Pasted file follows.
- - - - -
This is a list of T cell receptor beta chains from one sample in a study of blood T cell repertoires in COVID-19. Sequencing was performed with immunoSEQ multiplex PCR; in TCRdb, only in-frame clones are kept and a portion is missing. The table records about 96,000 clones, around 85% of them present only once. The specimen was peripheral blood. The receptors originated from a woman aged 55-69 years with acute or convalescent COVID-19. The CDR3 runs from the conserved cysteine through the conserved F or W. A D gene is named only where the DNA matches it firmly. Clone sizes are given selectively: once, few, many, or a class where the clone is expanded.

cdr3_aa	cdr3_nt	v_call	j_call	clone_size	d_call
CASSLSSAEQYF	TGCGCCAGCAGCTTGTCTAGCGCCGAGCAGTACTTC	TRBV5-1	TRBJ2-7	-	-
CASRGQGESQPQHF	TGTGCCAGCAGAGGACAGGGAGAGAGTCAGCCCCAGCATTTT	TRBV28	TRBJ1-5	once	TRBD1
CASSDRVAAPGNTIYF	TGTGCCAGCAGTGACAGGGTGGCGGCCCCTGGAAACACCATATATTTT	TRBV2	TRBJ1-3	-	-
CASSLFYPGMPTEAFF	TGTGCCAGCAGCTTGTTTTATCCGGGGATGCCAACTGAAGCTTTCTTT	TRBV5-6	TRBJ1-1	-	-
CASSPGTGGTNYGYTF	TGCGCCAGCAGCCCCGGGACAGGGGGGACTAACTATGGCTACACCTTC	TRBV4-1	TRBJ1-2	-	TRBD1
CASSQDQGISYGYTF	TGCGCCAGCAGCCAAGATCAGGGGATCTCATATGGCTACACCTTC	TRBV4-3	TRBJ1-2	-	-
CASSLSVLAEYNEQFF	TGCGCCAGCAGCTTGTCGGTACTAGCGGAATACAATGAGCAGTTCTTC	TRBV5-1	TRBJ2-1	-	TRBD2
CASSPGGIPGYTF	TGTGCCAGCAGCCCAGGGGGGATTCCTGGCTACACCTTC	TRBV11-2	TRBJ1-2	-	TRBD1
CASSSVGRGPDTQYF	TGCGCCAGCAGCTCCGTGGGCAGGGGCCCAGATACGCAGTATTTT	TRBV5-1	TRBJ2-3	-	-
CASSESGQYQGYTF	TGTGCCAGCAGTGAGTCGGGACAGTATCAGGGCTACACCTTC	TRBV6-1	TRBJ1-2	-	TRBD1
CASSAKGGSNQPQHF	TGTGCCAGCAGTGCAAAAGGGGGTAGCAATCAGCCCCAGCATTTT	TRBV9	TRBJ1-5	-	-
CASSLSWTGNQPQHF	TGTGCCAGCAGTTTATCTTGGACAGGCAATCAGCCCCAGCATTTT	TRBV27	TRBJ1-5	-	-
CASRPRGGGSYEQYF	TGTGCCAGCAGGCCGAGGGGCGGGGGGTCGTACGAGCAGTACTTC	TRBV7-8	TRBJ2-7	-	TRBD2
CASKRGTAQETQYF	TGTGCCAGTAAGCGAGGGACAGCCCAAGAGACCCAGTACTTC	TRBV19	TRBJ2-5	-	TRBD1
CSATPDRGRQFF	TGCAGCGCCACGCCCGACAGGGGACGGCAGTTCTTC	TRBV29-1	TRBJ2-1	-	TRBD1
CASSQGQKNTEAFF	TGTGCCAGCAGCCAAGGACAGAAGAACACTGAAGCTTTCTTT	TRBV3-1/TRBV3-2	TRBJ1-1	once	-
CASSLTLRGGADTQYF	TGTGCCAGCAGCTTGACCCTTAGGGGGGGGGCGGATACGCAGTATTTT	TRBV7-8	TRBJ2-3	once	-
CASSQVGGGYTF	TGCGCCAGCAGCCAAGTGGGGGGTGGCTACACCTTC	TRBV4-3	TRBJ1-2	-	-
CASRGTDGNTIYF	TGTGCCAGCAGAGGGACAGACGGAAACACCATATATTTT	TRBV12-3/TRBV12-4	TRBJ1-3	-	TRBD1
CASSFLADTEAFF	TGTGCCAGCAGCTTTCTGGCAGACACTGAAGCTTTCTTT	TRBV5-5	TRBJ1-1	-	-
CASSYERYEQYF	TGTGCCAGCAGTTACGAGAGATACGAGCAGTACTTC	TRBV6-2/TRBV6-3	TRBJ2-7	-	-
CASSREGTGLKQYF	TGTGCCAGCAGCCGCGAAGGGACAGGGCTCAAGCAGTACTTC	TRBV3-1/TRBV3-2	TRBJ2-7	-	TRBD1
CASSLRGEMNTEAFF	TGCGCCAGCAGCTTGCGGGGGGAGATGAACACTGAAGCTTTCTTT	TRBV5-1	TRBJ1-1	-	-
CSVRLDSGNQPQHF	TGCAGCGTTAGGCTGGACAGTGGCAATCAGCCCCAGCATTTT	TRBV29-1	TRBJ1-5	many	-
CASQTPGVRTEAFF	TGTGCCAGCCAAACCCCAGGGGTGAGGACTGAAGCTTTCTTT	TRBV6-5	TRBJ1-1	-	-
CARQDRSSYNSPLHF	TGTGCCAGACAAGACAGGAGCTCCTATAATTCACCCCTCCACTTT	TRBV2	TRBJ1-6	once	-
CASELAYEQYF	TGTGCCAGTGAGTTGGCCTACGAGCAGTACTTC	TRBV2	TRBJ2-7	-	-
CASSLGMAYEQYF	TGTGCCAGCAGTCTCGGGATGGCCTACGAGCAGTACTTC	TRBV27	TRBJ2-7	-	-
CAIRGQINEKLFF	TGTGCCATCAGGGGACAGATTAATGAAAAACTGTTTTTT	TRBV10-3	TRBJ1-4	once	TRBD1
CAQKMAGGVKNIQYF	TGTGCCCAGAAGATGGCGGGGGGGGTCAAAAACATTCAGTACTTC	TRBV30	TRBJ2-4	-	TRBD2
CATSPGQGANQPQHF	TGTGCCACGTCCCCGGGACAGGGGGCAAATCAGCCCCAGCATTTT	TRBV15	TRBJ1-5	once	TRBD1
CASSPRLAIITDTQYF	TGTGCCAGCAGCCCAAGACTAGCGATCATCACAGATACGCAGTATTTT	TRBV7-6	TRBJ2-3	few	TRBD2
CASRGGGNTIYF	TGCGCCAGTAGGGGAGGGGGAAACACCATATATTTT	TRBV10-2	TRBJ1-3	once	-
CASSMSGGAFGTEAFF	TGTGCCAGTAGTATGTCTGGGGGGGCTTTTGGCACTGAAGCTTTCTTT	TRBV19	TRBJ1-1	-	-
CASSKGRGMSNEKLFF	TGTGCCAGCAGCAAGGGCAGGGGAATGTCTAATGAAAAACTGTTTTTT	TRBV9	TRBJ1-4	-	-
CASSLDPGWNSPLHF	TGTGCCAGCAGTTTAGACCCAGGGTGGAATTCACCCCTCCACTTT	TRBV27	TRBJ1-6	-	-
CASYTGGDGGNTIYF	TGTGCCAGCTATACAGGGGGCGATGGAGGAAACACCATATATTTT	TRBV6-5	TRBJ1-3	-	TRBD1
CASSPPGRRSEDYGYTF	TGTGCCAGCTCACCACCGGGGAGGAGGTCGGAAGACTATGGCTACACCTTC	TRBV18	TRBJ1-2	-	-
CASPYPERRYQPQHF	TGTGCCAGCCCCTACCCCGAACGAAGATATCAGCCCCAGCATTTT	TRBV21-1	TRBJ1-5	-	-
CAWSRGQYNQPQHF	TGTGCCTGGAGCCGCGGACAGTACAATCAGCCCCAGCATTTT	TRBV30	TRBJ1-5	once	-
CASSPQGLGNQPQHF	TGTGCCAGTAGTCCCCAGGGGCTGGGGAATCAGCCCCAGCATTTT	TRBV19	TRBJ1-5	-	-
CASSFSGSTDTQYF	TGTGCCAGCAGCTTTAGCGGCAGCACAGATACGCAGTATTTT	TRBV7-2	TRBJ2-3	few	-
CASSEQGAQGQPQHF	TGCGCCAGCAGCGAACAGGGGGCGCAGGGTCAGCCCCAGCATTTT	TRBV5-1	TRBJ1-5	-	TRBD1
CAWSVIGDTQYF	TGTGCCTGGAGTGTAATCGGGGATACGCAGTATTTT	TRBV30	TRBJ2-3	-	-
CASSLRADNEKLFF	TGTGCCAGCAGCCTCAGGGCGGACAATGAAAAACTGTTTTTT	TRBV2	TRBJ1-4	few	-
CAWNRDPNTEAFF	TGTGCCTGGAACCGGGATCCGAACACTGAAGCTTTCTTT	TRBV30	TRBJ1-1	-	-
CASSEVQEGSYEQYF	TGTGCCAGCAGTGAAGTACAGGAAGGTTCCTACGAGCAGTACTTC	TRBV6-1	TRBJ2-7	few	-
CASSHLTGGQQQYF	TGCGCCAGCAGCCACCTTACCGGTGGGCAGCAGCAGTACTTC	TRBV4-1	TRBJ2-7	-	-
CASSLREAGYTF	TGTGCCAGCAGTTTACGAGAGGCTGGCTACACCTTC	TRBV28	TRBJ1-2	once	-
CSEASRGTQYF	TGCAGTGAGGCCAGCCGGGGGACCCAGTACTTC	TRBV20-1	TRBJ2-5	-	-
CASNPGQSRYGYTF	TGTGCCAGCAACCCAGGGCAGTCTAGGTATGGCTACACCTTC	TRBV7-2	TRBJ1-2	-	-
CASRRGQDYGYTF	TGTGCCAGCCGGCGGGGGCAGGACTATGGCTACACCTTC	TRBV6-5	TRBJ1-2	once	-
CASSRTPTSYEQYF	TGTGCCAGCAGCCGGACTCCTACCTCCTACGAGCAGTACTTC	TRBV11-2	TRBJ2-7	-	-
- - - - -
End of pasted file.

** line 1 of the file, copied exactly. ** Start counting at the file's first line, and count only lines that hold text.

This is a list of T cell receptor beta chains from one sample in a study of blood T cell repertoires in COVID-19. Sequencing was performed with immunoSEQ multiplex PCR; in TCRdb, only in-frame clones are kept and a portion is missing. The table records about 96,000 clones, around 85% of them present only once. The specimen was peripheral blood. The receptors originated from a woman aged 55-69 years with acute or convalescent COVID-19. The CDR3 runs from the conserved cysteine through the conserved F or W. A D gene is named only where the DNA matches it firmly. Clone sizes are given selectively: once, few, many, or a class where the clone is expanded.